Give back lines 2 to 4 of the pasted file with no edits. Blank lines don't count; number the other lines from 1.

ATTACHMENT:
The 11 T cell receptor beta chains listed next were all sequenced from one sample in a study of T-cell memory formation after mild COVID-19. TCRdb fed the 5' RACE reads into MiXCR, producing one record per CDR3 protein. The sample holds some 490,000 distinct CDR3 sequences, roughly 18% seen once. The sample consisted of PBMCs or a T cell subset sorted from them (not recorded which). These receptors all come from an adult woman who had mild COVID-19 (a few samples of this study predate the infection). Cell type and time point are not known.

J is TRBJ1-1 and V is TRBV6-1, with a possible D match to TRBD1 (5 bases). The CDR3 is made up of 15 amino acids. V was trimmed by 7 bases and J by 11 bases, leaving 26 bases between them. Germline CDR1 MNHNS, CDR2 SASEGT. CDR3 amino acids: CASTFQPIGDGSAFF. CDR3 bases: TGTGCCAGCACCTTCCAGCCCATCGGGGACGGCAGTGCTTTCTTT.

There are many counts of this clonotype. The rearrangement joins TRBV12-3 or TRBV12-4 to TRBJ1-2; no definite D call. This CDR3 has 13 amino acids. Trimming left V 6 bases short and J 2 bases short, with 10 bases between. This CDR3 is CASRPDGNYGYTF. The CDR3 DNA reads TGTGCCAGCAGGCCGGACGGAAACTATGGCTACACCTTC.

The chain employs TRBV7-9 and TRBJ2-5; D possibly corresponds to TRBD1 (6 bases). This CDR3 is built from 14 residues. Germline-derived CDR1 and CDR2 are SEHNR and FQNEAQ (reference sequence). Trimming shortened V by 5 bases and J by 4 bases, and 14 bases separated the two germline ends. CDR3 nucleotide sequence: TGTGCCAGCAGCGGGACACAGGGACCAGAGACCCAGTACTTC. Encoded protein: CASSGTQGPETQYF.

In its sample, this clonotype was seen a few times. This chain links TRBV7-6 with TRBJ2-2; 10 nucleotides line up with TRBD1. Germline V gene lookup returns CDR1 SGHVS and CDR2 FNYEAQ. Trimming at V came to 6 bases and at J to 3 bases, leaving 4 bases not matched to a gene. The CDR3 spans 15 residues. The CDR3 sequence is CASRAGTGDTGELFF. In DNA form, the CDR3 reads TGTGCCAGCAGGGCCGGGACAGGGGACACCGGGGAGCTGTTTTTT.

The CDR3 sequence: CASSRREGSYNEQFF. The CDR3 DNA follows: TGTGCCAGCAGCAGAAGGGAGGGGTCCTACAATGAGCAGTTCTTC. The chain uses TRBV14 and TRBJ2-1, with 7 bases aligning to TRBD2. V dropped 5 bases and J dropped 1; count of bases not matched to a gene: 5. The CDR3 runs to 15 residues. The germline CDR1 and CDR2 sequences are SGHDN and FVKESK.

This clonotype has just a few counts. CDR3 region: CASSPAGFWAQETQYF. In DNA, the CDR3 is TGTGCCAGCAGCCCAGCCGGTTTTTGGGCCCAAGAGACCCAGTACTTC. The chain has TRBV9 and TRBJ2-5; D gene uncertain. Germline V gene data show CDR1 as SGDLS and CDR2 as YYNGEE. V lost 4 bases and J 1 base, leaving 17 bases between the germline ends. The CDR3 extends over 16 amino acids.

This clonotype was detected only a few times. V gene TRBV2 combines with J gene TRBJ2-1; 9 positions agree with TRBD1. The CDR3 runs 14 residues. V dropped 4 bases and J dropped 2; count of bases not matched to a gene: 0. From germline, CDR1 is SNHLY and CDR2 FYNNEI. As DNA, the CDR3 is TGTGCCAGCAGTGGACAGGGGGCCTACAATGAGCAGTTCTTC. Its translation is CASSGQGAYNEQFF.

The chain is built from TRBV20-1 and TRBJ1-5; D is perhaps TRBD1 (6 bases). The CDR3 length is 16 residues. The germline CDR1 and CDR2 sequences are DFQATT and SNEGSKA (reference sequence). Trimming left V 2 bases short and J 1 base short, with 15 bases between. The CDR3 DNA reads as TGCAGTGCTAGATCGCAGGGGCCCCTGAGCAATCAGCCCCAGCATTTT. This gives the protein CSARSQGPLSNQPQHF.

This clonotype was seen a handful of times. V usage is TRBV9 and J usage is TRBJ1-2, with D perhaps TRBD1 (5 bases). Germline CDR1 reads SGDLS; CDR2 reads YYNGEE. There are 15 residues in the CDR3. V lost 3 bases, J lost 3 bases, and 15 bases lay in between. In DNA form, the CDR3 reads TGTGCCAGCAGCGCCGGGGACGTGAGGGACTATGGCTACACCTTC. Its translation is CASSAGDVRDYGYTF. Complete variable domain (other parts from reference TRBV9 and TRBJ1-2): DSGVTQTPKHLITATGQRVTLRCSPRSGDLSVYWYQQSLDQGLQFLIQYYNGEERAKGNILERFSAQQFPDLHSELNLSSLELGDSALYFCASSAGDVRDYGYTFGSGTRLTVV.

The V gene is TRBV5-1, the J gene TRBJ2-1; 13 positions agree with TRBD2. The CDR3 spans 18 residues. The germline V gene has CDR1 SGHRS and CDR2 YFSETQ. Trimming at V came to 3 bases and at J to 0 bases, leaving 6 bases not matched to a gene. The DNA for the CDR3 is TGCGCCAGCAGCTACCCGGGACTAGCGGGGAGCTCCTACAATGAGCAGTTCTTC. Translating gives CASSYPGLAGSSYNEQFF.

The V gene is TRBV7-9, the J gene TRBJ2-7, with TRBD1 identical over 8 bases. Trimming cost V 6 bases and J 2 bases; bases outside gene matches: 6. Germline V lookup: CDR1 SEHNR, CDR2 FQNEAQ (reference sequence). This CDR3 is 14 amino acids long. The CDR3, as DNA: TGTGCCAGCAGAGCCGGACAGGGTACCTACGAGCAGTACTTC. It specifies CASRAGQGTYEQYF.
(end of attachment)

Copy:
J is TRBJ1-1 and V is TRBV6-1, with a possible D match to TRBD1 (5 bases). The CDR3 is made up of 15 amino acids. V was trimmed by 7 bases and J by 11 bases, leaving 26 bases between them. Germline CDR1 MNHNS, CDR2 SASEGT. CDR3 amino acids: CASTFQPIGDGSAFF. CDR3 bases: TGTGCCAGCACCTTCCAGCCCATCGGGGACGGCAGTGCTTTCTTT.

There are many counts of this clonotype. The rearrangement joins TRBV12-3 or TRBV12-4 to TRBJ1-2; no definite D call. This CDR3 has 13 amino acids. Trimming left V 6 bases short and J 2 bases short, with 10 bases between. This CDR3 is CASRPDGNYGYTF. The CDR3 DNA reads TGTGCCAGCAGGCCGGACGGAAACTATGGCTACACCTTC.

The chain employs TRBV7-9 and TRBJ2-5; D possibly corresponds to TRBD1 (6 bases). This CDR3 is built from 14 residues. Germline-derived CDR1 and CDR2 are SEHNR and FQNEAQ (reference sequence). Trimming shortened V by 5 bases and J by 4 bases, and 14 bases separated the two germline ends. CDR3 nucleotide sequence: TGTGCCAGCAGCGGGACACAGGGACCAGAGACCCAGTACTTC. Encoded protein: CASSGTQGPETQYF.